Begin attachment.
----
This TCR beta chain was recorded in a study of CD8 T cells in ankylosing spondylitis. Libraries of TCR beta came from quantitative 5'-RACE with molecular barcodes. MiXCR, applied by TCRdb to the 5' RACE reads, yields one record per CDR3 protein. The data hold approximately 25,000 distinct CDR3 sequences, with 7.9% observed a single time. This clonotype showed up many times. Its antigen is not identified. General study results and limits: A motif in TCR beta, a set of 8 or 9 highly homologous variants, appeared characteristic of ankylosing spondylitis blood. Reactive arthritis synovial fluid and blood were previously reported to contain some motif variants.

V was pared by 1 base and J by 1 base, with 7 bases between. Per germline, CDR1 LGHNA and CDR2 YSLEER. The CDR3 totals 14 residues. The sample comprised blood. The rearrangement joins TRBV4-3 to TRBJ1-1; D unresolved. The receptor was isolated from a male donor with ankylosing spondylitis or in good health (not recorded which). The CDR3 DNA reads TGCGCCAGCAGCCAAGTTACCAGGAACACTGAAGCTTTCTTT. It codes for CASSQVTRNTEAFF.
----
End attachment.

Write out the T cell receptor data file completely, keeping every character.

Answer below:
This TCR beta chain was recorded in a study of CD8 T cells in ankylosing spondylitis. Libraries of TCR beta came from quantitative 5'-RACE with molecular barcodes. MiXCR, applied by TCRdb to the 5' RACE reads, yields one record per CDR3 protein. The data hold approximately 25,000 distinct CDR3 sequences, with 7.9% observed a single time. This clonotype showed up many times. Its antigen is not identified. General study results and limits: A motif in TCR beta, a set of 8 or 9 highly homologous variants, appeared characteristic of ankylosing spondylitis blood. Reactive arthritis synovial fluid and blood were previously reported to contain some motif variants.

V was pared by 1 base and J by 1 base, with 7 bases between. Per germline, CDR1 LGHNA and CDR2 YSLEER. The CDR3 totals 14 residues. The sample comprised blood. The rearrangement joins TRBV4-3 to TRBJ1-1; D unresolved. The receptor was isolated from a male donor with ankylosing spondylitis or in good health (not recorded which). The CDR3 DNA reads TGCGCCAGCAGCCAAGTTACCAGGAACACTGAAGCTTTCTTT. It codes for CASSQVTRNTEAFF.